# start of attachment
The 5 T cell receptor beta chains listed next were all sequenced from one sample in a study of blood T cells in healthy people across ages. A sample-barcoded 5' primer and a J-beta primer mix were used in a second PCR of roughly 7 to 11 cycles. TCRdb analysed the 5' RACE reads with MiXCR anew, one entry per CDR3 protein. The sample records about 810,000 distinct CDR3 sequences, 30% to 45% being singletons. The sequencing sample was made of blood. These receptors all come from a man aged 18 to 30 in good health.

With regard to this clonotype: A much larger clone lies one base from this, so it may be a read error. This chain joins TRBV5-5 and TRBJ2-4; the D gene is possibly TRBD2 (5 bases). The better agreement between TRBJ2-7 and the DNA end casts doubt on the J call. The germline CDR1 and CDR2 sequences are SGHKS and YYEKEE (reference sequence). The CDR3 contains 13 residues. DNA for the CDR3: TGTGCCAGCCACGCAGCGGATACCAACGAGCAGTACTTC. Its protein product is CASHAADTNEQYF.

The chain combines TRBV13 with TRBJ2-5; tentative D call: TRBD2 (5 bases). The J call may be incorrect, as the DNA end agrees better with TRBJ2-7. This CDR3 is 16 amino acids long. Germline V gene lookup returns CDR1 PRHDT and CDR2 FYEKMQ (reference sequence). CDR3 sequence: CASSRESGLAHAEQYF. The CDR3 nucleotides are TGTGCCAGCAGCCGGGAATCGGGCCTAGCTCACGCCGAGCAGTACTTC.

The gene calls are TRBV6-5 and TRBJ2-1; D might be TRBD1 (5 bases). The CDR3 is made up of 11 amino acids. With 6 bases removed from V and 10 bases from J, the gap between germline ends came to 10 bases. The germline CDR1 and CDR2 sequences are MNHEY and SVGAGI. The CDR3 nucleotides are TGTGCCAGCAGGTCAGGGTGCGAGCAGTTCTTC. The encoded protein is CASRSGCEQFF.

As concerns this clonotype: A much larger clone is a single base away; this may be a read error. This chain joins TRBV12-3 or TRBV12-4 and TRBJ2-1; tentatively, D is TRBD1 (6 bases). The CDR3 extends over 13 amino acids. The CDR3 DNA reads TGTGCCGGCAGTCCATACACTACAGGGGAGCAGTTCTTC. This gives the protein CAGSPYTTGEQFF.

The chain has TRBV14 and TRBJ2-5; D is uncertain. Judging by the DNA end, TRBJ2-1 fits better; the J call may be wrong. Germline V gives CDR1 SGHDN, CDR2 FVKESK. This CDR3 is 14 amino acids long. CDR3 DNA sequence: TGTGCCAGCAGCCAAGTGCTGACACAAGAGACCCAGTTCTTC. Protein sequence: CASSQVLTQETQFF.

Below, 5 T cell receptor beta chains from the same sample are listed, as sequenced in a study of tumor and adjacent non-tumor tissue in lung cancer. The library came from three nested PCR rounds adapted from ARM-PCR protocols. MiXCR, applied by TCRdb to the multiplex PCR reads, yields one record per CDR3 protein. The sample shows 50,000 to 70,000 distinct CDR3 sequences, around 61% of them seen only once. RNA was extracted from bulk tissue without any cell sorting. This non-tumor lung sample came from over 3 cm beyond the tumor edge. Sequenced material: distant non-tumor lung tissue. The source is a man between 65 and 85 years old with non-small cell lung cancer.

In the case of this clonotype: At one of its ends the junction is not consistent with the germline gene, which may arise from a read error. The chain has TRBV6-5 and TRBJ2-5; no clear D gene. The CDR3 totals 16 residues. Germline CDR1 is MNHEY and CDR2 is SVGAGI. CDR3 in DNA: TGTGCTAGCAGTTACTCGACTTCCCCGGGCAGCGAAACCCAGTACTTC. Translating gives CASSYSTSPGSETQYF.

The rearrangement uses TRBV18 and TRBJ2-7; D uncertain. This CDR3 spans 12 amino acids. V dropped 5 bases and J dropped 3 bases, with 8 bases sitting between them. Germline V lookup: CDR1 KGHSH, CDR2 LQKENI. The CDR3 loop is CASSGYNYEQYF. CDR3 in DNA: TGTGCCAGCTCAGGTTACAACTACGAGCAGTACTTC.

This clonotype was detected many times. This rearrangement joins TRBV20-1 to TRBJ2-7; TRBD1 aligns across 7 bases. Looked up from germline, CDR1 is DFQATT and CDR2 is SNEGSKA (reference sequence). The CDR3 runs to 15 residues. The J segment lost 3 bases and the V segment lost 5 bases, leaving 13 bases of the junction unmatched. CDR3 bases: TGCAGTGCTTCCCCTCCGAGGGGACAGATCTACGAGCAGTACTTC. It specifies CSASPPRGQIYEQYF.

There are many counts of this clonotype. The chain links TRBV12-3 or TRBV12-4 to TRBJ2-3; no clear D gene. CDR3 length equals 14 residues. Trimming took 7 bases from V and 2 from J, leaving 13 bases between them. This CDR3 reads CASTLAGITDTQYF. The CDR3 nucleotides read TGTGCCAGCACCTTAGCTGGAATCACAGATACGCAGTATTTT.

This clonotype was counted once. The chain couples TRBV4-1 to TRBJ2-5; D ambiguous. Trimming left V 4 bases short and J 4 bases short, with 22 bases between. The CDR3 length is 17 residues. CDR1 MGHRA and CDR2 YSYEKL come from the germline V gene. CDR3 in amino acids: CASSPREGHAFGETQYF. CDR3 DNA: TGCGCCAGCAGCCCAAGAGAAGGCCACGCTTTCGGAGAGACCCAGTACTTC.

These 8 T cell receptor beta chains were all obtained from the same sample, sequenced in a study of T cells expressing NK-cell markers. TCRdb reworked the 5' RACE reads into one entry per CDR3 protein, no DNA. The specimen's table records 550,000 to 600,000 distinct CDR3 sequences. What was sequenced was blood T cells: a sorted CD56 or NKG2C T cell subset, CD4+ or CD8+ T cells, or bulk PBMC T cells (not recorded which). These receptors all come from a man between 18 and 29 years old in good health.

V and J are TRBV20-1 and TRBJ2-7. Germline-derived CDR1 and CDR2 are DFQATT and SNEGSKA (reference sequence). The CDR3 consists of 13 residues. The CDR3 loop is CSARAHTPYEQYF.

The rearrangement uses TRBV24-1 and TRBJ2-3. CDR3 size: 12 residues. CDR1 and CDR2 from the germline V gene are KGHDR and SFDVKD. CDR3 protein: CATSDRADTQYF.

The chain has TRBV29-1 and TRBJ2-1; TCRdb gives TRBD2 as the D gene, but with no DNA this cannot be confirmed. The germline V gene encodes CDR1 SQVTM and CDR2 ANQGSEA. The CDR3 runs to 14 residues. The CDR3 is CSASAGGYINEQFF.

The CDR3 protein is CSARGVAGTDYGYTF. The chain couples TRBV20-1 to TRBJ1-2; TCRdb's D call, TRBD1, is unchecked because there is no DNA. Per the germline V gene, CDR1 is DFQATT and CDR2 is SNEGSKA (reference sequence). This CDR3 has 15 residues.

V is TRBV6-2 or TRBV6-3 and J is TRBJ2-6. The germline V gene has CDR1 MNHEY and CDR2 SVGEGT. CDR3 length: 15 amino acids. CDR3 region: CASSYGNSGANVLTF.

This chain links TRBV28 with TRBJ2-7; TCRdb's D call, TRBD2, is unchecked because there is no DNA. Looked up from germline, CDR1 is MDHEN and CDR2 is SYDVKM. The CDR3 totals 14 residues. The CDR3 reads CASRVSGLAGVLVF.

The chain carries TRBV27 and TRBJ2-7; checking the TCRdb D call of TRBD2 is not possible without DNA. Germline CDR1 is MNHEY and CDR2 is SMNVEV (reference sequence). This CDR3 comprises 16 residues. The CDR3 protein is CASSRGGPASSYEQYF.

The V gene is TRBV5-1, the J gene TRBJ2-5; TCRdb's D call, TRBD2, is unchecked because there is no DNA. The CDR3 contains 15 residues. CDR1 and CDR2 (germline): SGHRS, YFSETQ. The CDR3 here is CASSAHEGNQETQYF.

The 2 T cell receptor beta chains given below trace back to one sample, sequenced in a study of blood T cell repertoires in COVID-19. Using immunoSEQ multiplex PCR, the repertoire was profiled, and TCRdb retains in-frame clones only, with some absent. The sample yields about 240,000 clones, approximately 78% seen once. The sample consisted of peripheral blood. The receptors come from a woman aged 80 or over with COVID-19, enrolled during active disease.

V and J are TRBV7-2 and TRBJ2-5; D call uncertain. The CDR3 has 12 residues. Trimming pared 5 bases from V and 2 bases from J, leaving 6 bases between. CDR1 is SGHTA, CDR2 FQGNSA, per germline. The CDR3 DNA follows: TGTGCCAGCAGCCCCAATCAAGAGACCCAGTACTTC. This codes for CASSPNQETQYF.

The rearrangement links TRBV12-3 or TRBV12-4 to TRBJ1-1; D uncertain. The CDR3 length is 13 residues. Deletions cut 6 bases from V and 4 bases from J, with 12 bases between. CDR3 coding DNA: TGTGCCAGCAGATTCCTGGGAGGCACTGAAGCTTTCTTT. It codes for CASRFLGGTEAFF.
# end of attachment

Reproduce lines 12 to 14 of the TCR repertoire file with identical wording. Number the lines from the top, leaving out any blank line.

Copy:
This clonotype was counted once. The chain couples TRBV4-1 to TRBJ2-5; D ambiguous. Trimming left V 4 bases short and J 4 bases short, with 22 bases between. The CDR3 length is 17 residues. CDR1 MGHRA and CDR2 YSYEKL come from the germline V gene. CDR3 in amino acids: CASSPREGHAFGETQYF. CDR3 DNA: TGCGCCAGCAGCCCAAGAGAAGGCCACGCTTTCGGAGAGACCCAGTACTTC.

These 8 T cell receptor beta chains were all obtained from the same sample, sequenced in a study of T cells expressing NK-cell markers. TCRdb reworked the 5' RACE reads into one entry per CDR3 protein, no DNA. The specimen's table records 550,000 to 600,000 distinct CDR3 sequences. What was sequenced was blood T cells: a sorted CD56 or NKG2C T cell subset, CD4+ or CD8+ T cells, or bulk PBMC T cells (not recorded which). These receptors all come from a man between 18 and 29 years old in good health.

V and J are TRBV20-1 and TRBJ2-7. Germline-derived CDR1 and CDR2 are DFQATT and SNEGSKA (reference sequence). The CDR3 consists of 13 residues. The CDR3 loop is CSARAHTPYEQYF.